by - Remigius de Souza
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Remigius de Souza
ARCHETYPES, 69–243 S. B. MARG, MUMBAI 40028, INDIA
|UN poster girl|
|Water play at River Narmada, Bharuch, India|
|Recurring floods: Central Mumbai (On the top left are the slums that too are flooded|
|Red Mobile by Alexander Calder | Source Wikipedia|
Typically the regional plans look like replicated, enlarged city plan. The major features indicate more industries, services and infrastructure, of course, to serve the main cities. These do not offer any solace to the locals, particularly the weaker sections – children, women, the poor and the marginalized. The rich elite, industrialists and the real estate developers purchase large tracts of land in these regions. One could hardly imagine the plight of the small farmers, the landless labourers, and the tribal. There is no succour for the land and water from pollution or deforestation. The consequence is that the diversity of the region turns into despair.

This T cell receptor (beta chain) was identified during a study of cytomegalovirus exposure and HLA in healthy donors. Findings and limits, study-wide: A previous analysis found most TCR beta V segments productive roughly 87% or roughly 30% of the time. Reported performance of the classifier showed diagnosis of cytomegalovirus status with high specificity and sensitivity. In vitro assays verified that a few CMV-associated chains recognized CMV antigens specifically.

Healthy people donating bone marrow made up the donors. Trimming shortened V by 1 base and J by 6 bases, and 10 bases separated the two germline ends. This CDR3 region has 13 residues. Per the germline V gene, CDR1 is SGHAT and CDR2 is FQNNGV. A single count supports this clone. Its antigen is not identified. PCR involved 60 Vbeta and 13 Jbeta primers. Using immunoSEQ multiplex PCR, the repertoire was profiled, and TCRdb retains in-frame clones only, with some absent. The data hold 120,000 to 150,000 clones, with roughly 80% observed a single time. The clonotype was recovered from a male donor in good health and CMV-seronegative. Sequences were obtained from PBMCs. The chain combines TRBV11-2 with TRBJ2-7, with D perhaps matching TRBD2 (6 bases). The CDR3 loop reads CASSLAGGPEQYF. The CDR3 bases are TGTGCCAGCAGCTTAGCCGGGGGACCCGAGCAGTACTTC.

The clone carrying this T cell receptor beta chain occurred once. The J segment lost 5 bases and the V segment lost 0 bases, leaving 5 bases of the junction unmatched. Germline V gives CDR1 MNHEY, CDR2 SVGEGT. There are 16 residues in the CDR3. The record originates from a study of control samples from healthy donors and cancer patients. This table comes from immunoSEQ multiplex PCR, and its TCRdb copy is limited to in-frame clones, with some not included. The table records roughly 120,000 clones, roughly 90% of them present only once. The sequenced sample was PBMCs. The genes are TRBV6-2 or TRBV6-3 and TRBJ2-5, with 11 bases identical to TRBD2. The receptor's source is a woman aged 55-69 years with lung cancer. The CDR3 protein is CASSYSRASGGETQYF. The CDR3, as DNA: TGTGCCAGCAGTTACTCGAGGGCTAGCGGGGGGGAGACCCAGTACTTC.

In the preparation and execution of any plan or law, the following important and most essential issues emerge.
1 Biodiversity: ‘Biological diversity means the variability among living organisms from al sources, including interallia, terrestrial, marine and aquatic ecosystems and the ecological complexes of which they are part; this includes diversity within species; between species and the ecosystems.’ (Article 2 of the Convention of Biological Diversity, UNEP 1992)
2 Biotechnology: (a). Biotechnology is the application of biological organisms, systems or processes to manufacturing and service industries (Spinks, A. ‘Biotechnology’ report of a Joint Working Party, HMSO, London 1980).
(b) ‘Biotechnology is the art of manufacturing living forms as though they were machines’ (Stephan R. L., and Clark K. “Modern Errors and Ancient Virtues” in Ethics and Biotechnology, Eds. Anthony Dyson and John Harris, Routledge, London, 1994)